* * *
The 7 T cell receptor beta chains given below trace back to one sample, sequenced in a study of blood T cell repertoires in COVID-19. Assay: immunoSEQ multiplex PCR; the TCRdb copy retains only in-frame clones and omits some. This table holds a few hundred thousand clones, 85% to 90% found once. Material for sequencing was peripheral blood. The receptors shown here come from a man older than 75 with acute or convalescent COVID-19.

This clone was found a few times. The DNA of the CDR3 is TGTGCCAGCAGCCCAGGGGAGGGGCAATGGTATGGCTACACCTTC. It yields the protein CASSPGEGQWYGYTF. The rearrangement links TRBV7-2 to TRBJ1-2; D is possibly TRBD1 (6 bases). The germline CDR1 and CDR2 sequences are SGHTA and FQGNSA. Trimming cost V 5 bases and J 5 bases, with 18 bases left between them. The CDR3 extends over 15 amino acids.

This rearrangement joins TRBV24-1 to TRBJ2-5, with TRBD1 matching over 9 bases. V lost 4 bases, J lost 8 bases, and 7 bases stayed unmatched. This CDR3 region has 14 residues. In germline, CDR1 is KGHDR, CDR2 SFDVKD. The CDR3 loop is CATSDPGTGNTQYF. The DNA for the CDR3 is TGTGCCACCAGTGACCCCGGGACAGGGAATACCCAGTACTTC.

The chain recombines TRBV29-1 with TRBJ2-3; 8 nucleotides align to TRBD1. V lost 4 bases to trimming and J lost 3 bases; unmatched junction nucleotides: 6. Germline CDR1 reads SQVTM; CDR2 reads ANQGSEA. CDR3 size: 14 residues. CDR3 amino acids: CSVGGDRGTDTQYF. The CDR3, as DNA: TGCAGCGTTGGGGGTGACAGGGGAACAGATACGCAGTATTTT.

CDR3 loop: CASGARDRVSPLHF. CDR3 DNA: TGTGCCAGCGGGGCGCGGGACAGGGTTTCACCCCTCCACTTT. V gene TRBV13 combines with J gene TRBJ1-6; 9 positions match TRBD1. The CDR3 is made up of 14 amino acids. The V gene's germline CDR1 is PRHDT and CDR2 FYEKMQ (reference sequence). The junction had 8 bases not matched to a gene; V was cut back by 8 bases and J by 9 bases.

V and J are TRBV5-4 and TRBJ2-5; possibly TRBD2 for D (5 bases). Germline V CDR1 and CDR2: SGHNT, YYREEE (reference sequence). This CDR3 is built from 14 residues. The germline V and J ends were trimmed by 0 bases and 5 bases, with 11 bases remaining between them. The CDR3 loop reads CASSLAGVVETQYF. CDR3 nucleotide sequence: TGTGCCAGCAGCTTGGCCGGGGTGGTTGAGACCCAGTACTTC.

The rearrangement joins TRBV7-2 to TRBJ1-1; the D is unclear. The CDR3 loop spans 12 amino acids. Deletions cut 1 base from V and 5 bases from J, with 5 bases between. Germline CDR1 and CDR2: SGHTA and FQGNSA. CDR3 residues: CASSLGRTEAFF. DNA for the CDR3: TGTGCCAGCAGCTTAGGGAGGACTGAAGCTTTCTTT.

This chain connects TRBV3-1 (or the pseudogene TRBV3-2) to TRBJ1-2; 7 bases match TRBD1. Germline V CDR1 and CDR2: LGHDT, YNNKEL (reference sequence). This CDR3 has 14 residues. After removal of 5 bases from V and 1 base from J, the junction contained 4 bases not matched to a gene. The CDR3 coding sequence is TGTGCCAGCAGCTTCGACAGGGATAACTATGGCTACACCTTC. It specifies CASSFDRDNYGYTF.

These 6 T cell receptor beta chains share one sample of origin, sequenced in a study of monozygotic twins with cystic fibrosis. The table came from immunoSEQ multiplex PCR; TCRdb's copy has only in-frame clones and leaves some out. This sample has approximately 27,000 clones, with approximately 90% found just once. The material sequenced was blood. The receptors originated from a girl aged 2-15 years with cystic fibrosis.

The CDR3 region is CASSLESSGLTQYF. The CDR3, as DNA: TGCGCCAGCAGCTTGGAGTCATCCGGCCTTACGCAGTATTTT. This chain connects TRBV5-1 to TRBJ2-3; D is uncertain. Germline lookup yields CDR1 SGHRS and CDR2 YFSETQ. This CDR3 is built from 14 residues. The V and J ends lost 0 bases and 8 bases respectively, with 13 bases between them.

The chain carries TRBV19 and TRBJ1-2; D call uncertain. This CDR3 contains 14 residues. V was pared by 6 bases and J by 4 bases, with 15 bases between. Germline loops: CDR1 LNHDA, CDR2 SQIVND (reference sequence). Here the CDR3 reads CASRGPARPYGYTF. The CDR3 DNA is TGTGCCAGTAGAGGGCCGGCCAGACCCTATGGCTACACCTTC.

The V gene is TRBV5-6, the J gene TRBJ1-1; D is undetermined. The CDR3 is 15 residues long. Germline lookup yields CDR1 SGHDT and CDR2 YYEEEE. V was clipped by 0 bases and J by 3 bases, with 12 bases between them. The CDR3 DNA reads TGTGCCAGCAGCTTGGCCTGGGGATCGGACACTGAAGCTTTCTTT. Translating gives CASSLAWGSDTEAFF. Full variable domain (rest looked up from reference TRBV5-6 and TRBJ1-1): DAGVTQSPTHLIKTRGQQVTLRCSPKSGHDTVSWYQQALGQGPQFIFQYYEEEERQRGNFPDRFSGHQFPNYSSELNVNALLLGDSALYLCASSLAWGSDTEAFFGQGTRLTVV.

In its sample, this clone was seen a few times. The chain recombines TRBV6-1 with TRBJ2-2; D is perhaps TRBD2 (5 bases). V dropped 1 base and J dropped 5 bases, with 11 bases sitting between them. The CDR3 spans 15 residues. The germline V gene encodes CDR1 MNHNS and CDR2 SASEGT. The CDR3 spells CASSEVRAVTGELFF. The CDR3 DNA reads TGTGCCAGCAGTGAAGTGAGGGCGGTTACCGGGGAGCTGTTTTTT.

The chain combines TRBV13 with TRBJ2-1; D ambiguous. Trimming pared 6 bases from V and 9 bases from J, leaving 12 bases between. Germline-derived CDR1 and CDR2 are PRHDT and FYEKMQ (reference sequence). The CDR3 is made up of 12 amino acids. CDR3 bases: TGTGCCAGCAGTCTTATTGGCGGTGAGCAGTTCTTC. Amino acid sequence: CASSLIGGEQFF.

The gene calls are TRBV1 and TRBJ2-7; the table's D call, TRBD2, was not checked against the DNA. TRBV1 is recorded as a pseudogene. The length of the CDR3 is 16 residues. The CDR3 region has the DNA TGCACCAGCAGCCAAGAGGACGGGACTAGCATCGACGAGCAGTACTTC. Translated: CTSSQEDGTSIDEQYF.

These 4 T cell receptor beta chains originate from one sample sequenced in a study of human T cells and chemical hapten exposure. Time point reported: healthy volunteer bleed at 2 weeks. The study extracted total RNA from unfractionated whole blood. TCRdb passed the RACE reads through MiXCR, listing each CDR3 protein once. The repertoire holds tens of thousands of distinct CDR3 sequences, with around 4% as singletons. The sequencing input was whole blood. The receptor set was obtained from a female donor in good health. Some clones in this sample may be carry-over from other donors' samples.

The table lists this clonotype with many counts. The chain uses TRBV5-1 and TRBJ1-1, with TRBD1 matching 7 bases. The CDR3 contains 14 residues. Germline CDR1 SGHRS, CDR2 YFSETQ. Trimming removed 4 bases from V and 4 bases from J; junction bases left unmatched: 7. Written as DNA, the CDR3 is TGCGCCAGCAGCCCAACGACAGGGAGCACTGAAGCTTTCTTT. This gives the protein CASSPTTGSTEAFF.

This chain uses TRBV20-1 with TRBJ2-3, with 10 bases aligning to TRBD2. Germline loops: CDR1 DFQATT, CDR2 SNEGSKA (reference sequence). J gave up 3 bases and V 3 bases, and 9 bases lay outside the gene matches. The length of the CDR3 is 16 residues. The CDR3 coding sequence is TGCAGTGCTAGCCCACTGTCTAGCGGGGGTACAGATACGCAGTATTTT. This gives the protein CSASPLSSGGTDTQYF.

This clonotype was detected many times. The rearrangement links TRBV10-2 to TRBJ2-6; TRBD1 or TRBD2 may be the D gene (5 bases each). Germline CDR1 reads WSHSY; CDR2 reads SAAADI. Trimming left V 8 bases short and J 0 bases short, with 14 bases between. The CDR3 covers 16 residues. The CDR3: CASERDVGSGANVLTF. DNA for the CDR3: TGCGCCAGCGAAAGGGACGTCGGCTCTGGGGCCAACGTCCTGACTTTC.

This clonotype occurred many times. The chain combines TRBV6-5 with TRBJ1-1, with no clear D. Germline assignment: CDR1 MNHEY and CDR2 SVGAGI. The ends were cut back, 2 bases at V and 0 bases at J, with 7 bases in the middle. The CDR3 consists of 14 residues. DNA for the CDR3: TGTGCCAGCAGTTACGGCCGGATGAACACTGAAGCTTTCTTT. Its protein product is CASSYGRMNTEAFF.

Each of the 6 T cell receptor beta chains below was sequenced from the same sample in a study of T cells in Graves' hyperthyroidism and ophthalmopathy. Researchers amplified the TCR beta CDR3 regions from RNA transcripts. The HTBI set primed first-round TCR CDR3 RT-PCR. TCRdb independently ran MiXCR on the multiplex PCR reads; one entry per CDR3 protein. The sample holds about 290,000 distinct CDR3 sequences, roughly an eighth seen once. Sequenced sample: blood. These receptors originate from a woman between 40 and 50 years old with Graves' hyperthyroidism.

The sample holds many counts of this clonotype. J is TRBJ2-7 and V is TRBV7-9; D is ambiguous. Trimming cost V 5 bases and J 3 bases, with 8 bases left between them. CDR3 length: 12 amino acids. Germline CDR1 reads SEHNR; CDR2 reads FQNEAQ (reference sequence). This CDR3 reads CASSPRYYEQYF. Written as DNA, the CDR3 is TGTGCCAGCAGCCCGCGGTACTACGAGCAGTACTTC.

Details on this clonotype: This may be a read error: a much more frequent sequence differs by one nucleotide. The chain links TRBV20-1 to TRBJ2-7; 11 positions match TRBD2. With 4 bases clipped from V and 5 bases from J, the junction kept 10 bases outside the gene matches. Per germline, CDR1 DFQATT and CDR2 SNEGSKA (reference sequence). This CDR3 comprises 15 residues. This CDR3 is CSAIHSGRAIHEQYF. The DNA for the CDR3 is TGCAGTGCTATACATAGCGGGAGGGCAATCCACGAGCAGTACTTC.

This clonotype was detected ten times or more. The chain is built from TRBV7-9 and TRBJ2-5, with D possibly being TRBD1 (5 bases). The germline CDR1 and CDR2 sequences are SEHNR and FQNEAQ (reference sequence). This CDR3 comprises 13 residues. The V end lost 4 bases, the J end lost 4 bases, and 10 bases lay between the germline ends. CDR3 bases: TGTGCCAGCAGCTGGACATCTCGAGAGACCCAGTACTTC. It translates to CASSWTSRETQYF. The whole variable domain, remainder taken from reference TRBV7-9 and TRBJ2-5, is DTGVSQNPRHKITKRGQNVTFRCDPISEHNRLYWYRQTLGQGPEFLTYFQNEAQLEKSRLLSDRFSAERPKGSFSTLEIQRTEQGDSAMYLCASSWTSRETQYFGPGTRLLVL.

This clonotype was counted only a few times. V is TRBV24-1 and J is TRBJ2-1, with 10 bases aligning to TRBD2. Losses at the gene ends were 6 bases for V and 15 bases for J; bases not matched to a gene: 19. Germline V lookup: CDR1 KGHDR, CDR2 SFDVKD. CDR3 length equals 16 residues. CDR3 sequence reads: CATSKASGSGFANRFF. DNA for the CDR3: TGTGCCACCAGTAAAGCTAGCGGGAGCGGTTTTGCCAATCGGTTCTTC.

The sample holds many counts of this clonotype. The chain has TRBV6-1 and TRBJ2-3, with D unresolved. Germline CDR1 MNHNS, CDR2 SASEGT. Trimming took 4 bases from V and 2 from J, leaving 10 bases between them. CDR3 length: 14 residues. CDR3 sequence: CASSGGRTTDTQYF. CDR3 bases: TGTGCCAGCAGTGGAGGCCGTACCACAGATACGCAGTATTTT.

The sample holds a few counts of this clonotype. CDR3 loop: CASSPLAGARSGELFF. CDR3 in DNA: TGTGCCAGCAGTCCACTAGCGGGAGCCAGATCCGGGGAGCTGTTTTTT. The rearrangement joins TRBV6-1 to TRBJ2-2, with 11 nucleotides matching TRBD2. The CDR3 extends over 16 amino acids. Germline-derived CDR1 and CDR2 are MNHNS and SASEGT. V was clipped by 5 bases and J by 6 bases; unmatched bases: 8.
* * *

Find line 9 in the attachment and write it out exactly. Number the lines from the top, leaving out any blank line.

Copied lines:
These 6 T cell receptor beta chains share one sample of origin, sequenced in a study of monozygotic twins with cystic fibrosis. The table came from immunoSEQ multiplex PCR; TCRdb's copy has only in-frame clones and leaves some out. This sample has approximately 27,000 clones, with approximately 90% found just once. The material sequenced was blood. The receptors originated from a girl aged 2-15 years with cystic fibrosis.